September 22, 1792: The French National Convention proclaims France a republic and it is officially Day One of the first day of autumn of Year One of the First Republic of France. While the French Revolutionary Calendar only replaced the Gregorian Calendar and came into law in 1793 (until 1805) it was effected retroactively to include the previous year.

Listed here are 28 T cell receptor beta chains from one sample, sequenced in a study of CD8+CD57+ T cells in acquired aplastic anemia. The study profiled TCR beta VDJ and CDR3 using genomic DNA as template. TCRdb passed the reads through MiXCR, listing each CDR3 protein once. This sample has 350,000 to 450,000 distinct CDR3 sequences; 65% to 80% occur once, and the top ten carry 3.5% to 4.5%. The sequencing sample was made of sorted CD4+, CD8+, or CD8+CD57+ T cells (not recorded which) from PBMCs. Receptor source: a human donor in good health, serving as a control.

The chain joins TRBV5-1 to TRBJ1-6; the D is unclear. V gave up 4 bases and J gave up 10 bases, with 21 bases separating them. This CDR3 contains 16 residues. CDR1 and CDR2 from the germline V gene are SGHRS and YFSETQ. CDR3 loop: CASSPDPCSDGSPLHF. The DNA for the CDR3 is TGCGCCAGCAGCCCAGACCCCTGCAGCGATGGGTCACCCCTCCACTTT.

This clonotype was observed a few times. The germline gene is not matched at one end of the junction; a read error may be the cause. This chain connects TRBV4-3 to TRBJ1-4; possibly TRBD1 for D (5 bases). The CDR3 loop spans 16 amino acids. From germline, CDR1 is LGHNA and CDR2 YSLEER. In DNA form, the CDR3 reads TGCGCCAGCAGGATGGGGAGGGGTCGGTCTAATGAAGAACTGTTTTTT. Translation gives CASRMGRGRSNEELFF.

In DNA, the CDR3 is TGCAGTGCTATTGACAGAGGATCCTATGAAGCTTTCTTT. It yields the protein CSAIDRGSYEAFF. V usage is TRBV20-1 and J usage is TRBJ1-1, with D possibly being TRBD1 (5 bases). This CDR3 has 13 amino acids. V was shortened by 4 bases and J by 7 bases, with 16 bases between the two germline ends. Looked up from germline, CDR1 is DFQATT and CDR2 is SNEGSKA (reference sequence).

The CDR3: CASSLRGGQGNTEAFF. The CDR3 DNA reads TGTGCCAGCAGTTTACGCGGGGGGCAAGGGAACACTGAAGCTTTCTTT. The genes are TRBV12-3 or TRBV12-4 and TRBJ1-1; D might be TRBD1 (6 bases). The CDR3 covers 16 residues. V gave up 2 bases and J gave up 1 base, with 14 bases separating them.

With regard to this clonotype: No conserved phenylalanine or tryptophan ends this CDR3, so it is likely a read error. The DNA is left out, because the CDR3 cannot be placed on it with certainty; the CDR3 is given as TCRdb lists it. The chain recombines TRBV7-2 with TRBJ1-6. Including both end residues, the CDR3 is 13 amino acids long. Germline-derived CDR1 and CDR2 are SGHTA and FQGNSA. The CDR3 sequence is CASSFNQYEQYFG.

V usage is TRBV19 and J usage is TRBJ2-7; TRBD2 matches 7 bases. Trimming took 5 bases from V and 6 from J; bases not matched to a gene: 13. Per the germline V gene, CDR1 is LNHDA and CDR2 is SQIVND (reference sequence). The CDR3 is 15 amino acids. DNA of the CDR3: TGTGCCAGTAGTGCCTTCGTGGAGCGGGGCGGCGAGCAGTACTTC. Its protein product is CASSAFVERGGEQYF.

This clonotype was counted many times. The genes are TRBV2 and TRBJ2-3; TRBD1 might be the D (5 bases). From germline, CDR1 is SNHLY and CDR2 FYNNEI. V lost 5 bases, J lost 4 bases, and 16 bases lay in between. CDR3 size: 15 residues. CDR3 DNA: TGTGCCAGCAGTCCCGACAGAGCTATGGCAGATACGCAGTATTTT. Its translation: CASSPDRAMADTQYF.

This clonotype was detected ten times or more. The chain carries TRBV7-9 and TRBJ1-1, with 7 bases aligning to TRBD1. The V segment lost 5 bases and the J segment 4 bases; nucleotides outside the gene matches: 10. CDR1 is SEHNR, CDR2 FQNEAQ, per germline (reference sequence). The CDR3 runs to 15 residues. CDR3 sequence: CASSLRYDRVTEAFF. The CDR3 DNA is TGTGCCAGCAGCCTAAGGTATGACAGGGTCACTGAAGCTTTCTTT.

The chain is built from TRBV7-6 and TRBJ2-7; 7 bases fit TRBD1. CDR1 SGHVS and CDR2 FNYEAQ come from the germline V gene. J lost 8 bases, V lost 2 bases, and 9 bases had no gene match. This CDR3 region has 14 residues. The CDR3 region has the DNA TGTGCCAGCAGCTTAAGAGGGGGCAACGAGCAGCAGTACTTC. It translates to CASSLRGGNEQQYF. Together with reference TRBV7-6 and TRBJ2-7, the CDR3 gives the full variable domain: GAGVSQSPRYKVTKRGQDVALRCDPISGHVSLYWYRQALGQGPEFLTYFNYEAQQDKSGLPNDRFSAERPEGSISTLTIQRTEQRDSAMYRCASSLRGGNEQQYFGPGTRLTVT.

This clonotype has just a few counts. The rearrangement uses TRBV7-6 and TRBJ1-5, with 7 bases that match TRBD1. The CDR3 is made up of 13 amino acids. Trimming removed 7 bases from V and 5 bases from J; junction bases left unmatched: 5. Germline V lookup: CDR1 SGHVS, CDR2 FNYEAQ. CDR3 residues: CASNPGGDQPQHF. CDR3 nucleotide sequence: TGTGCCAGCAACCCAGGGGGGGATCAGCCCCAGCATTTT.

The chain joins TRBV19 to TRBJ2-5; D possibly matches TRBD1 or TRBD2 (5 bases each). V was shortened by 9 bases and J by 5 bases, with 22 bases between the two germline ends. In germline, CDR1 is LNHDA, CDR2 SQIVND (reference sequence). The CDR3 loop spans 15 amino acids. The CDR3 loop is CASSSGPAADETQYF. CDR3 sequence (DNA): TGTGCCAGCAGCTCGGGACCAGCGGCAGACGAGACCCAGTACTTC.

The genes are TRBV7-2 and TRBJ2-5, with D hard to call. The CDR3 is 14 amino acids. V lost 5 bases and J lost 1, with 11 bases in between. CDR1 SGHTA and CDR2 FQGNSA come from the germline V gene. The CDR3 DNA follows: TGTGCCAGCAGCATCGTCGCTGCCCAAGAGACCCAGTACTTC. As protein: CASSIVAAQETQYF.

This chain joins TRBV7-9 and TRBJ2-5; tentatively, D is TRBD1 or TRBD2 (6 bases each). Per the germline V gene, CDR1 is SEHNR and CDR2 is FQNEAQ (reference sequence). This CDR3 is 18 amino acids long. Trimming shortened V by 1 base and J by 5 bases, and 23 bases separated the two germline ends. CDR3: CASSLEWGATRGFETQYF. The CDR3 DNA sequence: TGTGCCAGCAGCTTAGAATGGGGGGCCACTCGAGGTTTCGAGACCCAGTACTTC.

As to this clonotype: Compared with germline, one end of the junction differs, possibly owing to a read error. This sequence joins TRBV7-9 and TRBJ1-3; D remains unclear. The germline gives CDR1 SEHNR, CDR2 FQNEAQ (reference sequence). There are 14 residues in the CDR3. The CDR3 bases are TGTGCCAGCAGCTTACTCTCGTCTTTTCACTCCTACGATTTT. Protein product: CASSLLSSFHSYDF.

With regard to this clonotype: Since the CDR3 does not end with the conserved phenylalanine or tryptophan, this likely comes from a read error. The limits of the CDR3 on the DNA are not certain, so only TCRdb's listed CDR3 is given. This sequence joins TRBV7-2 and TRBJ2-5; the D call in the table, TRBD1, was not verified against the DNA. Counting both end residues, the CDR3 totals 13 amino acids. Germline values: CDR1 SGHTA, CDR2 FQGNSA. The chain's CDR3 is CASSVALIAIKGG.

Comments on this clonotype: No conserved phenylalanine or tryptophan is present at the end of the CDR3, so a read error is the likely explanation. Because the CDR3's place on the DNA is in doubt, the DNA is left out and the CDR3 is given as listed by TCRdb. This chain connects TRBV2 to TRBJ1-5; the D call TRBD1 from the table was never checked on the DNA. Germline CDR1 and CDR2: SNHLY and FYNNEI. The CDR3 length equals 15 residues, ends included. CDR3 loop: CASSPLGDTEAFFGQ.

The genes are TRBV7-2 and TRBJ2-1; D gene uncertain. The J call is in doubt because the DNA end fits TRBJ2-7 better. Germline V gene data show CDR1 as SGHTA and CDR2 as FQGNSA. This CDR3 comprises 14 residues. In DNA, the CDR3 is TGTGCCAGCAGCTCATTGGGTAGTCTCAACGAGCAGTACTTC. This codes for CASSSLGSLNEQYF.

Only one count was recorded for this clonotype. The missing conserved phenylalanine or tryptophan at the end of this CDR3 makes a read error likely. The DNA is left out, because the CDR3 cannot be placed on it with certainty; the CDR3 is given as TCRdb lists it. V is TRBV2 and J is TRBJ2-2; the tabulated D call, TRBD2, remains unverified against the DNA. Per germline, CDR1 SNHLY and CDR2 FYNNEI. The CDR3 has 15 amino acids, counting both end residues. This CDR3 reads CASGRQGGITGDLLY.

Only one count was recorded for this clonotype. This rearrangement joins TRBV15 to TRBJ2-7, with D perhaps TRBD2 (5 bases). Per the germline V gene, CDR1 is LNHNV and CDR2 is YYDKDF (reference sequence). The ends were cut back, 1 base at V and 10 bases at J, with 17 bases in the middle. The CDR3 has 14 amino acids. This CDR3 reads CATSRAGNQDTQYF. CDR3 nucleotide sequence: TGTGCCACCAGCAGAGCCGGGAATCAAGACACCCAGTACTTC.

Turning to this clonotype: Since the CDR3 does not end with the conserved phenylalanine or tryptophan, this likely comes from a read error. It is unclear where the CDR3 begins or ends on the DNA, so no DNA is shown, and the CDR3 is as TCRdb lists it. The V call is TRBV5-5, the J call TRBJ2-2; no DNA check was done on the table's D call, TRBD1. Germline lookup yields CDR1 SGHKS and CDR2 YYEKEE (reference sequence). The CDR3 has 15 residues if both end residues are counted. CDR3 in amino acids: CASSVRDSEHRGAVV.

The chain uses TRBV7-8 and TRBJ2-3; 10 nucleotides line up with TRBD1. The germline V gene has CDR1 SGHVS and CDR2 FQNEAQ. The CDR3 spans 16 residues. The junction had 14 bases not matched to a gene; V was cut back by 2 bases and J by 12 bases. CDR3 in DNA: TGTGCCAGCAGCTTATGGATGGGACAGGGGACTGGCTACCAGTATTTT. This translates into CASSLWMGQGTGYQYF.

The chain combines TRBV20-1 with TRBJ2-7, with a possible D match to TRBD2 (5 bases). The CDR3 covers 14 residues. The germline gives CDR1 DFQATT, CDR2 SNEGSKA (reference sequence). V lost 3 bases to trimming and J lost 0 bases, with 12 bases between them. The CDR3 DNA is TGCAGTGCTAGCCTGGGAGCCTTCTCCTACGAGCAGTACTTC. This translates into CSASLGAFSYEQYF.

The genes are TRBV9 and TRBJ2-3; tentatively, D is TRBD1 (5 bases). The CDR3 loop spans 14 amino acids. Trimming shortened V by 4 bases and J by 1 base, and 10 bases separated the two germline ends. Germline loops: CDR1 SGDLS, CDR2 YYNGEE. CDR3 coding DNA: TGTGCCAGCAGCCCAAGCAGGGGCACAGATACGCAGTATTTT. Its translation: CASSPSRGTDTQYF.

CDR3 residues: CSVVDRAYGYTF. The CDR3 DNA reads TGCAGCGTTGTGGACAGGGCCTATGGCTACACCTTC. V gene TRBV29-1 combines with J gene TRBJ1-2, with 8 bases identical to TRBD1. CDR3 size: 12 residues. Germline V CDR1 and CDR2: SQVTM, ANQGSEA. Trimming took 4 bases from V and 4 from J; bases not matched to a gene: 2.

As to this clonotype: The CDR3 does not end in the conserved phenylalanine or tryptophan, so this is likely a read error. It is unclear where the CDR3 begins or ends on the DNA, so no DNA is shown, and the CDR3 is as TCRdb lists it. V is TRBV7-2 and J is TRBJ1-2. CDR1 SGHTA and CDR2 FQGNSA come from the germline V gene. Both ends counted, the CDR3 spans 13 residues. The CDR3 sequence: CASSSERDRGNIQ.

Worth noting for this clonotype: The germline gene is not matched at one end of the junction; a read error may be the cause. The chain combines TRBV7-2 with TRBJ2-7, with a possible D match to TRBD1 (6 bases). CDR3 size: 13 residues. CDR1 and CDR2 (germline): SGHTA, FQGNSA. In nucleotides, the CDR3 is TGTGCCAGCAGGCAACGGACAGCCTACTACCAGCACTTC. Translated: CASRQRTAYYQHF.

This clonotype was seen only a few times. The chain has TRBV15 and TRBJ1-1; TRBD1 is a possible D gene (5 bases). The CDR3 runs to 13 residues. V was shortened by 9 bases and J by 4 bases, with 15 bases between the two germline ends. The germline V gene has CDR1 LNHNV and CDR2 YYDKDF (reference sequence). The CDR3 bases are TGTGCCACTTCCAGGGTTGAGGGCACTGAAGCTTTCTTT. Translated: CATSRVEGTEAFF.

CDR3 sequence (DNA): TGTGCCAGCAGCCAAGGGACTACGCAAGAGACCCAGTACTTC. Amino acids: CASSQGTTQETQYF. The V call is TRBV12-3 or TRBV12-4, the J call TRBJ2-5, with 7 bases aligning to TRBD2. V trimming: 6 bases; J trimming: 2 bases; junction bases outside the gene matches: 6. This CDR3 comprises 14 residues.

September 25, 1878: Dr. Charles Drysdale, senior physician to the Metropolitan Free Hospital, writes an article in The Times newspaper in Britain warning against the ill effects of tobacco use. In it he pointed to "the enormous consumption of tobacco in all European states" and estimated that £15,000,000 was spent annually in Great Britain on tobacco. He concluded: "The use of tobacco is one of the most evident of all the retrograde influences of our time." Years earlier, in 1864, Drysdale had published the results of reasearch into excessive tobacco use in a medical journal, documenting cases of jaundice and "most distressing palpitation of the heart" in a young man who smoked ½ oz daily.